The problem isn’t that additive steps lack utility. They can be useful. The problem is that eliminating stuff and doing less has highly leveraged value in a society that is fixating on DOING MORE MORE MORE in it’s quest to improve. 

Simplification creates space for a few useful steps to actually have an impact. Further, since it’s so infrequently done, it holds a much greater latent opportunity. 

Perhaps most importantly, it requires far less time and energy (in the long term) that doing MORE MORE MORE. 

Why don’t companies and teams do more of this?

Back when I was a team leader at Microsoft, I used to often perform the simple “stop/start/continue” exercise together with colleagues and teams. This exercise would first involve identifying the things (projects, processes, behaviors) that we would be best served to eliminate, and then proceed to explore those things worth adding to the mix (or continuing). 

It was always a challenge to identify things worth STOPPING, to the point where it was tempting to skip this step, but when we lingered on it we would come up with a few things, and those things were often incredibly impactful.

The same goes for personal and career growth. Instead of creating a never-ending list of things to start doing, flip it around. Think about what you can let go of completely. This type of thinking might be hard at first, but what you arrive at may just be the best, and easiest, way to improve long term.

One reason why so many of my coaching clients are frustrated with their employers, even when are working at coveted big tech firms like Google, Amazon, Meta, Apple or Microsoft (I’ve coached many professionals at all of them)…is the level of process and bureaucracy they need to deal with just to get their work done.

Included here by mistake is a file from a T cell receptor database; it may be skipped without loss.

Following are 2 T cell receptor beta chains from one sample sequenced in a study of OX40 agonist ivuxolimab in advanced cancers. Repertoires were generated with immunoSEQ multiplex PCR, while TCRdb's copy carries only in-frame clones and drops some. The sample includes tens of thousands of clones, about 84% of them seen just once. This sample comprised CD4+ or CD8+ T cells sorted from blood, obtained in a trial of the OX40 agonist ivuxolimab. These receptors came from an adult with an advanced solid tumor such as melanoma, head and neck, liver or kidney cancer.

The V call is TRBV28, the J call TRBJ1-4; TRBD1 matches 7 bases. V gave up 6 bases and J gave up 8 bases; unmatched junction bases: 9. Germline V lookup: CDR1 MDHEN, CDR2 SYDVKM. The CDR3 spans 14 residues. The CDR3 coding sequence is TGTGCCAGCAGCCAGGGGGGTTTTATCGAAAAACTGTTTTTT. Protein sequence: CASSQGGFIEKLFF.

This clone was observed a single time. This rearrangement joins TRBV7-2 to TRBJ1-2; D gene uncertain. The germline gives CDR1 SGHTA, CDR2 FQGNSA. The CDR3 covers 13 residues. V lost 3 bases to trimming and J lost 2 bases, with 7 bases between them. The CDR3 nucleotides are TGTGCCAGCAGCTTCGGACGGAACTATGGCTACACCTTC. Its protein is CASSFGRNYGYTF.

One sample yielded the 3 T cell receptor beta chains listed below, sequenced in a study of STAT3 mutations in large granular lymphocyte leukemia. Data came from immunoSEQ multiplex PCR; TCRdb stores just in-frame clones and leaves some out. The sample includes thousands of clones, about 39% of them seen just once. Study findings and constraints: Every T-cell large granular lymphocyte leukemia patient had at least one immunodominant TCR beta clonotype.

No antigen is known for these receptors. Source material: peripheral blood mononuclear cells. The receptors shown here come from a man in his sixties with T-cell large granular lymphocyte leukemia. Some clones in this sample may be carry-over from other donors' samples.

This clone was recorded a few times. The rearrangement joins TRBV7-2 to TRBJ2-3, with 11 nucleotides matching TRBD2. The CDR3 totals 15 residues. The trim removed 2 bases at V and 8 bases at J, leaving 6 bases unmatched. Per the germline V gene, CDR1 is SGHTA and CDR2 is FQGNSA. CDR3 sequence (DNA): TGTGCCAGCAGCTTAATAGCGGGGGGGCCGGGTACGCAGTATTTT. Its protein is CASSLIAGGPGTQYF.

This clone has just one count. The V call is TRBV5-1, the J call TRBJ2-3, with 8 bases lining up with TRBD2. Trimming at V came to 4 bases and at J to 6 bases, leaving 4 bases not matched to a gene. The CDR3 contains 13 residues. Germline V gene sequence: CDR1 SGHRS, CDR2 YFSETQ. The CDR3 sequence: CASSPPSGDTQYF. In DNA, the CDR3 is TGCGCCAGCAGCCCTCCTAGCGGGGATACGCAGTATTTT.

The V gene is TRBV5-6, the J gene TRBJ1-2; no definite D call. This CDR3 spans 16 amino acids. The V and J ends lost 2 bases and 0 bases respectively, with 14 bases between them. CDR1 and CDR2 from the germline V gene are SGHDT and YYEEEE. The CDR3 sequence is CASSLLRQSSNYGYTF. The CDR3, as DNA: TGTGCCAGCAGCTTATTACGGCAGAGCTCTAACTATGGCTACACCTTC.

Why does this happen, even at companies that are on the bleeding edge of product development? 

One of the reasons is that well-meaning (and intelligent!) people at these companies are great at creating solutions, but these solutions almost always skip a crucial step, they forget to SUBTRACT AND SIMPLIFY. 

Going beyond good-enough

With an insight into the value of simplicity, and that doing less isn’t just GOOD ENOUGH, it can often be MUCH BETTER, you can be on the lookout for ways to clarify, simplify and reduce activity within yourself (for your personal career development) and your teams. 

The result just might be transformative. 

P.S.

If you are interested in exploring this idea further, two books I’ve enjoyed on this topic are:

The 80/20 Principle by Richard Koch. This is a classic book that will expand your understanding of the Pareto Principle (80-20 rule) and how it can apply to any aspect of your life. I’ve read this book at least three times, and each time come away with a fresh and helpful insight on the value of doing less. 

Subtract by Leidy Klotz. I read this book recently, and it speaks to the biological and psychological tendencies that motivate humans to reactively crave for MORE even when LESS is far more effective a choice.